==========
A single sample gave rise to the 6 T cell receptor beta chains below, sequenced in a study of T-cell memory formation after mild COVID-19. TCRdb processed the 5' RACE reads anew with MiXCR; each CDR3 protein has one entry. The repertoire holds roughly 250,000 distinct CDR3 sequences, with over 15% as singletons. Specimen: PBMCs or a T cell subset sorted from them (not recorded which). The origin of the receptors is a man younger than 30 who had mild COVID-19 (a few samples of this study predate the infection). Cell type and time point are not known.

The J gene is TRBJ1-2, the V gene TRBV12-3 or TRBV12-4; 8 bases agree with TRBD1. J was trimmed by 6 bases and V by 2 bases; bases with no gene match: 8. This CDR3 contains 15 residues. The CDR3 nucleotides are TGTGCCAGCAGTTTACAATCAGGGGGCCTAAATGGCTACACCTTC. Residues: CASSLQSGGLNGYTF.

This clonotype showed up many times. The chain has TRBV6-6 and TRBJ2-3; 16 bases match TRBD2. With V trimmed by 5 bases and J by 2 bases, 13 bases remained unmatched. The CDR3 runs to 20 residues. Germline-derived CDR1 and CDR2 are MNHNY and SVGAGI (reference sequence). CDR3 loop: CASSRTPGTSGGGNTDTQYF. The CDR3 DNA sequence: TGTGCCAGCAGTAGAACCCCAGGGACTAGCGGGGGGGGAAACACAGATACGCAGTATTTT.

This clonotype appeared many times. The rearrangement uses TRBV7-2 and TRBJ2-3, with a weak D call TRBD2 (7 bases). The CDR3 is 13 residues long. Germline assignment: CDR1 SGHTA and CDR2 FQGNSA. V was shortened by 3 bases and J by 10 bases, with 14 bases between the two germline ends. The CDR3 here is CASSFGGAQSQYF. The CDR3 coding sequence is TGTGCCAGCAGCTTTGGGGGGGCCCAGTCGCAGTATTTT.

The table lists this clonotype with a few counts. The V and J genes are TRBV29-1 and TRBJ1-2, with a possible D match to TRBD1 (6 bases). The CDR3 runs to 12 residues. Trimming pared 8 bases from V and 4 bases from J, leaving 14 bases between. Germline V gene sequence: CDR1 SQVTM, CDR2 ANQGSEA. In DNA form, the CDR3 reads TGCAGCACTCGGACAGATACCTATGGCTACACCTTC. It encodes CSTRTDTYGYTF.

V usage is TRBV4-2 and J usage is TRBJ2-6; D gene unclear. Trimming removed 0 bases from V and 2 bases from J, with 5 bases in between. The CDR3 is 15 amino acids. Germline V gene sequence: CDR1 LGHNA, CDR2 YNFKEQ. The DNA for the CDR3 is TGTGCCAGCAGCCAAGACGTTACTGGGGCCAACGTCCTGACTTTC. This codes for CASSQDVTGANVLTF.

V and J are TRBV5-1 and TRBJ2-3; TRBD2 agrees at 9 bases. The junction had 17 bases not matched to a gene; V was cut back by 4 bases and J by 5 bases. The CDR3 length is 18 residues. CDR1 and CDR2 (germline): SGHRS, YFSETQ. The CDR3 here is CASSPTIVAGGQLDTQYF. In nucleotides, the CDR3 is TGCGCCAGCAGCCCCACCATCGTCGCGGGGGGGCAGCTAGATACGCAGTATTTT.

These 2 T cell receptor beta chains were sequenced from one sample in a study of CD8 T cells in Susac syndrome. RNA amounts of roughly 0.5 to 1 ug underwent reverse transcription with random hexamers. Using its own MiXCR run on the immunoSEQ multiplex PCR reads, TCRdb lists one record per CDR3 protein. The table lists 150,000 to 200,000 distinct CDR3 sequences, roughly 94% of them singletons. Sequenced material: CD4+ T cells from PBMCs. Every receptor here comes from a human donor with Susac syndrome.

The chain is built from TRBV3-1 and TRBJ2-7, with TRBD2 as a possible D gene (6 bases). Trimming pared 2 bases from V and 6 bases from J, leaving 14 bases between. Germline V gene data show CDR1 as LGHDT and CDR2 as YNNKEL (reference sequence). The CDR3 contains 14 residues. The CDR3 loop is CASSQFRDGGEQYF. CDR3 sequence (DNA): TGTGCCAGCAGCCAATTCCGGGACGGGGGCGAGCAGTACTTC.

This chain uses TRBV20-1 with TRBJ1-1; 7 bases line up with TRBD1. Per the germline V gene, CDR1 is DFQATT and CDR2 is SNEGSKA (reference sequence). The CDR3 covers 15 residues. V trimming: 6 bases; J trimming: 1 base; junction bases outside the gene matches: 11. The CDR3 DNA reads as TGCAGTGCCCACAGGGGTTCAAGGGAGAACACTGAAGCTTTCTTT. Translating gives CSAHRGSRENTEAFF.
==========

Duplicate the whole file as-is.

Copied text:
A single sample gave rise to the 6 T cell receptor beta chains below, sequenced in a study of T-cell memory formation after mild COVID-19. TCRdb processed the 5' RACE reads anew with MiXCR; each CDR3 protein has one entry. The repertoire holds roughly 250,000 distinct CDR3 sequences, with over 15% as singletons. Specimen: PBMCs or a T cell subset sorted from them (not recorded which). The origin of the receptors is a man younger than 30 who had mild COVID-19 (a few samples of this study predate the infection). Cell type and time point are not known.

The J gene is TRBJ1-2, the V gene TRBV12-3 or TRBV12-4; 8 bases agree with TRBD1. J was trimmed by 6 bases and V by 2 bases; bases with no gene match: 8. This CDR3 contains 15 residues. The CDR3 nucleotides are TGTGCCAGCAGTTTACAATCAGGGGGCCTAAATGGCTACACCTTC. Residues: CASSLQSGGLNGYTF.

This clonotype showed up many times. The chain has TRBV6-6 and TRBJ2-3; 16 bases match TRBD2. With V trimmed by 5 bases and J by 2 bases, 13 bases remained unmatched. The CDR3 runs to 20 residues. Germline-derived CDR1 and CDR2 are MNHNY and SVGAGI (reference sequence). CDR3 loop: CASSRTPGTSGGGNTDTQYF. The CDR3 DNA sequence: TGTGCCAGCAGTAGAACCCCAGGGACTAGCGGGGGGGGAAACACAGATACGCAGTATTTT.

This clonotype appeared many times. The rearrangement uses TRBV7-2 and TRBJ2-3, with a weak D call TRBD2 (7 bases). The CDR3 is 13 residues long. Germline assignment: CDR1 SGHTA and CDR2 FQGNSA. V was shortened by 3 bases and J by 10 bases, with 14 bases between the two germline ends. The CDR3 here is CASSFGGAQSQYF. The CDR3 coding sequence is TGTGCCAGCAGCTTTGGGGGGGCCCAGTCGCAGTATTTT.

The table lists this clonotype with a few counts. The V and J genes are TRBV29-1 and TRBJ1-2, with a possible D match to TRBD1 (6 bases). The CDR3 runs to 12 residues. Trimming pared 8 bases from V and 4 bases from J, leaving 14 bases between. Germline V gene sequence: CDR1 SQVTM, CDR2 ANQGSEA. In DNA form, the CDR3 reads TGCAGCACTCGGACAGATACCTATGGCTACACCTTC. It encodes CSTRTDTYGYTF.

V usage is TRBV4-2 and J usage is TRBJ2-6; D gene unclear. Trimming removed 0 bases from V and 2 bases from J, with 5 bases in between. The CDR3 is 15 amino acids. Germline V gene sequence: CDR1 LGHNA, CDR2 YNFKEQ. The DNA for the CDR3 is TGTGCCAGCAGCCAAGACGTTACTGGGGCCAACGTCCTGACTTTC. This codes for CASSQDVTGANVLTF.

V and J are TRBV5-1 and TRBJ2-3; TRBD2 agrees at 9 bases. The junction had 17 bases not matched to a gene; V was cut back by 4 bases and J by 5 bases. The CDR3 length is 18 residues. CDR1 and CDR2 (germline): SGHRS, YFSETQ. The CDR3 here is CASSPTIVAGGQLDTQYF. In nucleotides, the CDR3 is TGCGCCAGCAGCCCCACCATCGTCGCGGGGGGGCAGCTAGATACGCAGTATTTT.

These 2 T cell receptor beta chains were sequenced from one sample in a study of CD8 T cells in Susac syndrome. RNA amounts of roughly 0.5 to 1 ug underwent reverse transcription with random hexamers. Using its own MiXCR run on the immunoSEQ multiplex PCR reads, TCRdb lists one record per CDR3 protein. The table lists 150,000 to 200,000 distinct CDR3 sequences, roughly 94% of them singletons. Sequenced material: CD4+ T cells from PBMCs. Every receptor here comes from a human donor with Susac syndrome.

The chain is built from TRBV3-1 and TRBJ2-7, with TRBD2 as a possible D gene (6 bases). Trimming pared 2 bases from V and 6 bases from J, leaving 14 bases between. Germline V gene data show CDR1 as LGHDT and CDR2 as YNNKEL (reference sequence). The CDR3 contains 14 residues. The CDR3 loop is CASSQFRDGGEQYF. CDR3 sequence (DNA): TGTGCCAGCAGCCAATTCCGGGACGGGGGCGAGCAGTACTTC.

This chain uses TRBV20-1 with TRBJ1-1; 7 bases line up with TRBD1. Per the germline V gene, CDR1 is DFQATT and CDR2 is SNEGSKA (reference sequence). The CDR3 covers 15 residues. V trimming: 6 bases; J trimming: 1 base; junction bases outside the gene matches: 11. The CDR3 DNA reads as TGCAGTGCCCACAGGGGTTCAAGGGAGAACACTGAAGCTTTCTTT. Translating gives CSAHRGSRENTEAFF.